One of the most disturbing aspects of this book is my slowly evolving realisation of how ineffectual medical diagnosis by GPs can be, and, to be fair, what an impossible position we put them in when we ask for a diagnosis. To properly test for all of the aberrations in the human body in a ten minute consultation is expecting the impossible. A thorough cortisol level test alone requires an extended stay in a regulated environment with constant round-the-clock testing and monitoring - intensive care for a non-life-threatening condition?

It is also apparent that medical fallacies abound in the literature which is offered to our GP's. Diet and cholesterol levels have long been blamed for heart attacks and as a consequence we are constantly being advised to reduce our intake of them and saturated fats. A quote from one coronary heart disease commentator (George V. Mann) is worth repeating:

The diet-heart hypothesis has been repeatedly shown to be wrong, and yet, for complicated reasons of pride, profit and prejudice, the hypothesis continues to be exploited by scientists, fund-raising enterprises, food companies and even governmental agencies. The public is being deceived by the greatest health scam of the century.

The scope of this extraordinary book is much deeper than the brief extracts I have chosen to highlight. The medical references, suggested reading and contextual clinical trial results that accompany the text would keep a more diligent reviewer busy for years and I have checked none of them. If the referenced material is accurately sampled and appropriately utilised, I am convinced that the logic behind Farris' conclusions is impressive and very worthy of serious consideration.

The author offers a few suggestions for counteracting the insidious effects of potbelly syndrome but none are particularly effective or life-changing. You might also take into account that medical fallacies proliferate because of the astounding complexity of all biological systems and offering simplistic explanations of the mechanisms for the observed behaviour, no matter how logical and attractive, could be fraught with esoteric errors.

Farris' book is eminently readable and thought provoking. It has the potential to change medical thinking but I doubt that it will because of the understandably slow uptake of new ideas by nervous doctors who only feel safe if they follow the procedures which have been advocated by generations of doctors before them. I applaud their conservative structure but suggest that we, the patients, take control of our own health and assist in the training of our doctors by understanding our own ill health and suggesting tests that seem relevant to us.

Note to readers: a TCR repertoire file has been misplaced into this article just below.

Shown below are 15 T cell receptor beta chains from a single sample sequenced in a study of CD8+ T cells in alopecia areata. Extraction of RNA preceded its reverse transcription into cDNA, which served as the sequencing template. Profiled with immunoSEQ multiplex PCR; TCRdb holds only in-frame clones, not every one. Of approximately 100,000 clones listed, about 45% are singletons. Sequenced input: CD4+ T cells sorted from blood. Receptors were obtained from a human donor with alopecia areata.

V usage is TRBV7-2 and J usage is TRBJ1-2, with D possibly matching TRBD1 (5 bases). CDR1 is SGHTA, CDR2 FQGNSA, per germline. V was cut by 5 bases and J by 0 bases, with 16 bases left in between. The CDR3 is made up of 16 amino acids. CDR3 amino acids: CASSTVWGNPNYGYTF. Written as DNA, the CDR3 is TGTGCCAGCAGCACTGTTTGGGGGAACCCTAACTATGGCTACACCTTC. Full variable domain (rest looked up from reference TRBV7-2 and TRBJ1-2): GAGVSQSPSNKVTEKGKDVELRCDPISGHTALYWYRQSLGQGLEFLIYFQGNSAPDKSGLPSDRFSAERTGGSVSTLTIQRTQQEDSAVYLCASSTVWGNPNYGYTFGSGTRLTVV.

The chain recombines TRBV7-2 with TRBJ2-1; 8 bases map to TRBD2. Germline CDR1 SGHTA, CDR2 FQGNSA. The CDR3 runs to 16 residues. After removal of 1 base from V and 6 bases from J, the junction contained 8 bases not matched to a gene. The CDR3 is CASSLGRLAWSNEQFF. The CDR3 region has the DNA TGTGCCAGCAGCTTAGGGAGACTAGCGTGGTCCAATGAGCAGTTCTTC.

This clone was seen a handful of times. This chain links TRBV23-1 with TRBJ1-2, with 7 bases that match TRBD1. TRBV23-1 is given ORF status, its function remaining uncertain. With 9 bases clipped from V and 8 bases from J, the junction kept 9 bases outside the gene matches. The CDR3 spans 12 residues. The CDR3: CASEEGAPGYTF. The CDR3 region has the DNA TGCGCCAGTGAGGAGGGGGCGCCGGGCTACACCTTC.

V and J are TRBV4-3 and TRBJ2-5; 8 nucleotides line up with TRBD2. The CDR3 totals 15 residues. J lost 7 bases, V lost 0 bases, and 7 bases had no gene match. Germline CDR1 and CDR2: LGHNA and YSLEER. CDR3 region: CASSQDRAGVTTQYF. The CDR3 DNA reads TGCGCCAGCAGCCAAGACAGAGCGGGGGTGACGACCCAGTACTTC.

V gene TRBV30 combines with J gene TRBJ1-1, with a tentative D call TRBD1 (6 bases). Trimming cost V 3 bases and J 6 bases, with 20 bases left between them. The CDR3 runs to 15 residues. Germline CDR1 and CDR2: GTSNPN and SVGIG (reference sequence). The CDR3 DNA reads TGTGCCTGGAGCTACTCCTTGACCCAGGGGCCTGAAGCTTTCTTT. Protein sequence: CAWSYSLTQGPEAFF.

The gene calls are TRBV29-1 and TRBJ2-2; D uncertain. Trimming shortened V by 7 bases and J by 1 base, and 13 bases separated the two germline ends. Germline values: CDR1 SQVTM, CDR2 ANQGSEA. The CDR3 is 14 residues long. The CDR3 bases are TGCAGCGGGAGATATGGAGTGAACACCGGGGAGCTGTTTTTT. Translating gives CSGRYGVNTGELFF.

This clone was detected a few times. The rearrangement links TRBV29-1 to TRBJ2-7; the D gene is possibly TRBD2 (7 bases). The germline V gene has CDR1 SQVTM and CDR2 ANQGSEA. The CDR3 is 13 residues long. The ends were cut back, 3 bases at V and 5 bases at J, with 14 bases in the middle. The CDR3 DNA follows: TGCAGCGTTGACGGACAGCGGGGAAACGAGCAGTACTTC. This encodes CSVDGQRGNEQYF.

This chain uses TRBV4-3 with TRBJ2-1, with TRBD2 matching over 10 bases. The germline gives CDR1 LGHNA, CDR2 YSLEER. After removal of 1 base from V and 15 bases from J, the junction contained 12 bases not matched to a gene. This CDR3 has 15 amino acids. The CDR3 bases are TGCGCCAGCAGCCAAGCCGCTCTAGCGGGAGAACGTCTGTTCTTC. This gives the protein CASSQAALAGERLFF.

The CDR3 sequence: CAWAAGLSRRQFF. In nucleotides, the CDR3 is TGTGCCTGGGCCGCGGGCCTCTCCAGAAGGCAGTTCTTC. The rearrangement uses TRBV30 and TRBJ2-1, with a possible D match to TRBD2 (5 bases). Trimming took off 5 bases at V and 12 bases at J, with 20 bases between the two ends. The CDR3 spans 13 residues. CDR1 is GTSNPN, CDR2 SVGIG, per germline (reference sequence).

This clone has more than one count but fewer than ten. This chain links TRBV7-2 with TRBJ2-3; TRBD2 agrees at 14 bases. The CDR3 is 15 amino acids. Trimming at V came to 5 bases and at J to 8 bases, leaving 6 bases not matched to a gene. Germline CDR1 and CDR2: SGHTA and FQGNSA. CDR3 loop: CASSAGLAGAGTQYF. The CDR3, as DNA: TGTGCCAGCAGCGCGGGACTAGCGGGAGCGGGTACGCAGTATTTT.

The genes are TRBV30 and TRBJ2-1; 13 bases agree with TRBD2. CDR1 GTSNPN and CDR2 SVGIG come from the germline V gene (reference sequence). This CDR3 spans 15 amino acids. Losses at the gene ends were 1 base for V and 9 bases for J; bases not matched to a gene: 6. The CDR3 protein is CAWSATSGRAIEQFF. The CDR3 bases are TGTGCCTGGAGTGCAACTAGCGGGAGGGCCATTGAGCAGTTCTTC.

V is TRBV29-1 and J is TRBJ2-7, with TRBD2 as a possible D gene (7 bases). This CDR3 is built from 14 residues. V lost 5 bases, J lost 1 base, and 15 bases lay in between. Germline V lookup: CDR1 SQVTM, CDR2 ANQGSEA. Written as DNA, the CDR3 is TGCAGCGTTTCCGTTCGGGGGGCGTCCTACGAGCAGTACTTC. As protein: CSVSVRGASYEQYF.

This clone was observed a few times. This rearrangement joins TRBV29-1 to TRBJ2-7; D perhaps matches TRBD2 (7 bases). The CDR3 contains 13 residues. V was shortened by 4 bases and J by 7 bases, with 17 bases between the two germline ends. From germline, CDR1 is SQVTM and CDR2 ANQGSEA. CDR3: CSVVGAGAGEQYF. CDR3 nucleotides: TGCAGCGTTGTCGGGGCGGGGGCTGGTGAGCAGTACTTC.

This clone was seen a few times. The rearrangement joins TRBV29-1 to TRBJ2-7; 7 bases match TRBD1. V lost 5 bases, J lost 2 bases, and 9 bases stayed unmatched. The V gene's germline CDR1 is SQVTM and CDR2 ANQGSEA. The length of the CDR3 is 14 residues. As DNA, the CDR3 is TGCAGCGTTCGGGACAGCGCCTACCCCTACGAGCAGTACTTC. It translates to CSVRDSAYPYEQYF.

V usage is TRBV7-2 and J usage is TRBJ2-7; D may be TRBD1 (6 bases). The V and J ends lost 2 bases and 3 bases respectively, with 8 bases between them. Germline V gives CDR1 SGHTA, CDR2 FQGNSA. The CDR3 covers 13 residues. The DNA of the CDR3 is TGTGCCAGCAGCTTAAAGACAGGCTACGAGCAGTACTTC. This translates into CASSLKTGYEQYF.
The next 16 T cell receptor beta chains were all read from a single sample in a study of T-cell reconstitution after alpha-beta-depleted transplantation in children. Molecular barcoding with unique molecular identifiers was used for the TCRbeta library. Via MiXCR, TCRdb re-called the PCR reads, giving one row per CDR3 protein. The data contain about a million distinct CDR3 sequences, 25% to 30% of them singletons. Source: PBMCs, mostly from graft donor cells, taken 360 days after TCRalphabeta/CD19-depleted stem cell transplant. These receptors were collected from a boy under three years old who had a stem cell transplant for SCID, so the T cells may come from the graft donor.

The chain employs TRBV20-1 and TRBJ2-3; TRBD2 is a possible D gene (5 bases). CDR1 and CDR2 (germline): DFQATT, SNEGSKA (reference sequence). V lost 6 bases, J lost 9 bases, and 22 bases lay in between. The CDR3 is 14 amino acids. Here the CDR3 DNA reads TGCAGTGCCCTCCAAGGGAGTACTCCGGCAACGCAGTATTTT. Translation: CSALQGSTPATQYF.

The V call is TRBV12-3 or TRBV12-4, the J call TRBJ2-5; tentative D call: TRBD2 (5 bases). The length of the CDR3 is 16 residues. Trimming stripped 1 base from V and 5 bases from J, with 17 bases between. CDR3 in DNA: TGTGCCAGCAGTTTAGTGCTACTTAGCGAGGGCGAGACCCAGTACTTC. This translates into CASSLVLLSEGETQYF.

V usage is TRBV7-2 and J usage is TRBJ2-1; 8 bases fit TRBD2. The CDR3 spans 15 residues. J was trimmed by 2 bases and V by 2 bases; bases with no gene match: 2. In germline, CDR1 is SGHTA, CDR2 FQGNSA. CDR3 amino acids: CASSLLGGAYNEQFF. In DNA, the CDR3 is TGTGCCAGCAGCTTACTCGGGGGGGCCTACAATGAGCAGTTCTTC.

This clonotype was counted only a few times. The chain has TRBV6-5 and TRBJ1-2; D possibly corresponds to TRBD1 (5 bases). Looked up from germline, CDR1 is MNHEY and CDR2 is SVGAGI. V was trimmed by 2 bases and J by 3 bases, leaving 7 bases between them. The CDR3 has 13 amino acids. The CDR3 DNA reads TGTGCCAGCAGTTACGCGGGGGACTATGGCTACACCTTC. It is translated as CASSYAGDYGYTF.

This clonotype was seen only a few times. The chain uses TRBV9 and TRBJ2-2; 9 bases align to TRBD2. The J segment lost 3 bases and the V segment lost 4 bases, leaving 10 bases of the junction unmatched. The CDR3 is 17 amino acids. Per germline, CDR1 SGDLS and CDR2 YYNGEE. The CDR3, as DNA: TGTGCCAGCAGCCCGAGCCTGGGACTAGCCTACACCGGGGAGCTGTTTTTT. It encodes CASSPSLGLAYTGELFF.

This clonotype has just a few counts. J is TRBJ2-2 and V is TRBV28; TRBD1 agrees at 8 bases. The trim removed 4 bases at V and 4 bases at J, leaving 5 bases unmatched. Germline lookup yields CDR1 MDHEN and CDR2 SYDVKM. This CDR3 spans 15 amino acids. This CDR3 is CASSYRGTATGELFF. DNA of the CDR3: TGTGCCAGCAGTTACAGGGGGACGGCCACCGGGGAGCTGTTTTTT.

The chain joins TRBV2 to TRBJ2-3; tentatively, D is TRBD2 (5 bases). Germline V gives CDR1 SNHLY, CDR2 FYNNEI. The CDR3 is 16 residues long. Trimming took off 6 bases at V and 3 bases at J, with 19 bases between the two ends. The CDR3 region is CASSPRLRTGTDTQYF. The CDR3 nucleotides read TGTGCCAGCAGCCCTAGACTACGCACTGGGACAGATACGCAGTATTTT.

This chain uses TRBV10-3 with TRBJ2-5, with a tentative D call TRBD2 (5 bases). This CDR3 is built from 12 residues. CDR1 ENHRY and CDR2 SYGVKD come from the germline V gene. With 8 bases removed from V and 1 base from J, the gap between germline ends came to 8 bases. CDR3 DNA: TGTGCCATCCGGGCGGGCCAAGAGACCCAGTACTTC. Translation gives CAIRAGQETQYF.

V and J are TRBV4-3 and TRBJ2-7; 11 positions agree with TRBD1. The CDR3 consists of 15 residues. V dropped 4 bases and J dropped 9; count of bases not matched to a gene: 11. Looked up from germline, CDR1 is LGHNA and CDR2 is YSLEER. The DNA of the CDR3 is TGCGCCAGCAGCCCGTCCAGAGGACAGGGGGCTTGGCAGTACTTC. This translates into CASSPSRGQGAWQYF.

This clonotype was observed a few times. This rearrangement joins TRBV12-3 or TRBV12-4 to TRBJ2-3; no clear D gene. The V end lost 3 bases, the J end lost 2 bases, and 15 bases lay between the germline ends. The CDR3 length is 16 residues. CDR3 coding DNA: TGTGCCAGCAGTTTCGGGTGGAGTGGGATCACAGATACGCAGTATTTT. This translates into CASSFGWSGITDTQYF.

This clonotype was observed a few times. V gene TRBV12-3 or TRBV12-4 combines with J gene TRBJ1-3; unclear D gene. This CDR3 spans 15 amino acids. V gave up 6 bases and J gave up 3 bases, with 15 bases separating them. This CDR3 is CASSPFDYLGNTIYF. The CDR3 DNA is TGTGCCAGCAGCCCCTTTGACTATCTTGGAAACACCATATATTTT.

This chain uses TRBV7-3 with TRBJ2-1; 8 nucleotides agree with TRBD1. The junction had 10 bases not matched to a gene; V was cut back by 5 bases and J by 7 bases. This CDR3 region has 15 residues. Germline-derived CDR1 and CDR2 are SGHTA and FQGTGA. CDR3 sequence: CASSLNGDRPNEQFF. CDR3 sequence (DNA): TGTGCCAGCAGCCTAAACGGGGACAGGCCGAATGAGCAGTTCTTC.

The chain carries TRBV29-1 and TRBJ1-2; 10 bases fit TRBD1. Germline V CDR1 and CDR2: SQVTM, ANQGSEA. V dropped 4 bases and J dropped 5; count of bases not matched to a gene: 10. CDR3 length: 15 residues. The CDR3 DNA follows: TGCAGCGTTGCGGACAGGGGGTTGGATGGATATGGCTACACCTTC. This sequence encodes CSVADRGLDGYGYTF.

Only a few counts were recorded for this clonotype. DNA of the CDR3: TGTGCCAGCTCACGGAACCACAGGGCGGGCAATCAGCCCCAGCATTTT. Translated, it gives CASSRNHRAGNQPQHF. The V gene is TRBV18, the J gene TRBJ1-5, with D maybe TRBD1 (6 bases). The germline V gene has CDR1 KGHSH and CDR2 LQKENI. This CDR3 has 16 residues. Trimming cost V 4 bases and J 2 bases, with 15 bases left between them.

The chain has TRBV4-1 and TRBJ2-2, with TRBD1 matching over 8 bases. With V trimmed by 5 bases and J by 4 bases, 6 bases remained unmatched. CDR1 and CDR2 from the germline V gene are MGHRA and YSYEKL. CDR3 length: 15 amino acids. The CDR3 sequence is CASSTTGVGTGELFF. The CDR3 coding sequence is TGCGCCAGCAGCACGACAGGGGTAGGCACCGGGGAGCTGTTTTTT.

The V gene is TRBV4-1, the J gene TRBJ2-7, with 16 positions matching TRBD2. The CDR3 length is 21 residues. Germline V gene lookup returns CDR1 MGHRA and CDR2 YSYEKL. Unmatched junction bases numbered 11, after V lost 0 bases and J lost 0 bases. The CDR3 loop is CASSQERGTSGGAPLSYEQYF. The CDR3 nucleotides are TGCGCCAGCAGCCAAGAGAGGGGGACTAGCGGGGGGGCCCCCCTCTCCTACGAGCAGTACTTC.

Just some problems with the "Obesity" war:

1). It tries to impose behavior change on everybody -- when most of those targeted are not obese and hence have no reason to change their behaviour. It is a form of punishing the innocent and the guilty alike. (It is also typical of Leftist thinking: Scorning the individual and capable of dealing with large groups only).

2). The longevity research all leads to the conclusion that it is people of MIDDLING weight who live longest -- not slim people. So the "epidemic" of obesity is in fact largely an "epidemic" of living longer.

3). It is total calorie intake that makes you fat -- not where you get your calories. Policies that attack only the source of the calories (e.g. "junk food") without addressing total calorie intake are hence pissing into the wind. People involuntarily deprived of their preferred calorie intake from one source are highly likely to seek and find their calories elsewhere.

4). So-called junk food is perfectly nutritious. A big Mac meal comprises meat, bread, salad and potatoes -- which is a mainstream Western diet. If that is bad then we are all in big trouble.

5). Food warriors demonize salt and fat. But we need a daily salt intake to counter salt-loss through perspiration and the research shows that people on salt-restricted diets die SOONER. And Eskimos eat huge amounts of fat with no apparent ill-effects. And the average home-cooked roast dinner has LOTS of fat. Will we ban roast dinners?

6). The foods restricted are often no more calorific than those permitted -- such as milk and fruit-juice drinks.

7). Tendency to weight is mostly genetic and is therefore not readily susceptible to voluntary behaviour change.

8). And when are we going to ban cheese? Cheese is a concentrated calorie bomb and has lots of that wicked animal fat in it too. Wouldn't we all be better off without it? And what about butter and margarine? They are just about pure fat. Surely they should be treated as contraband in kids' lunchboxes! [/sarcasm].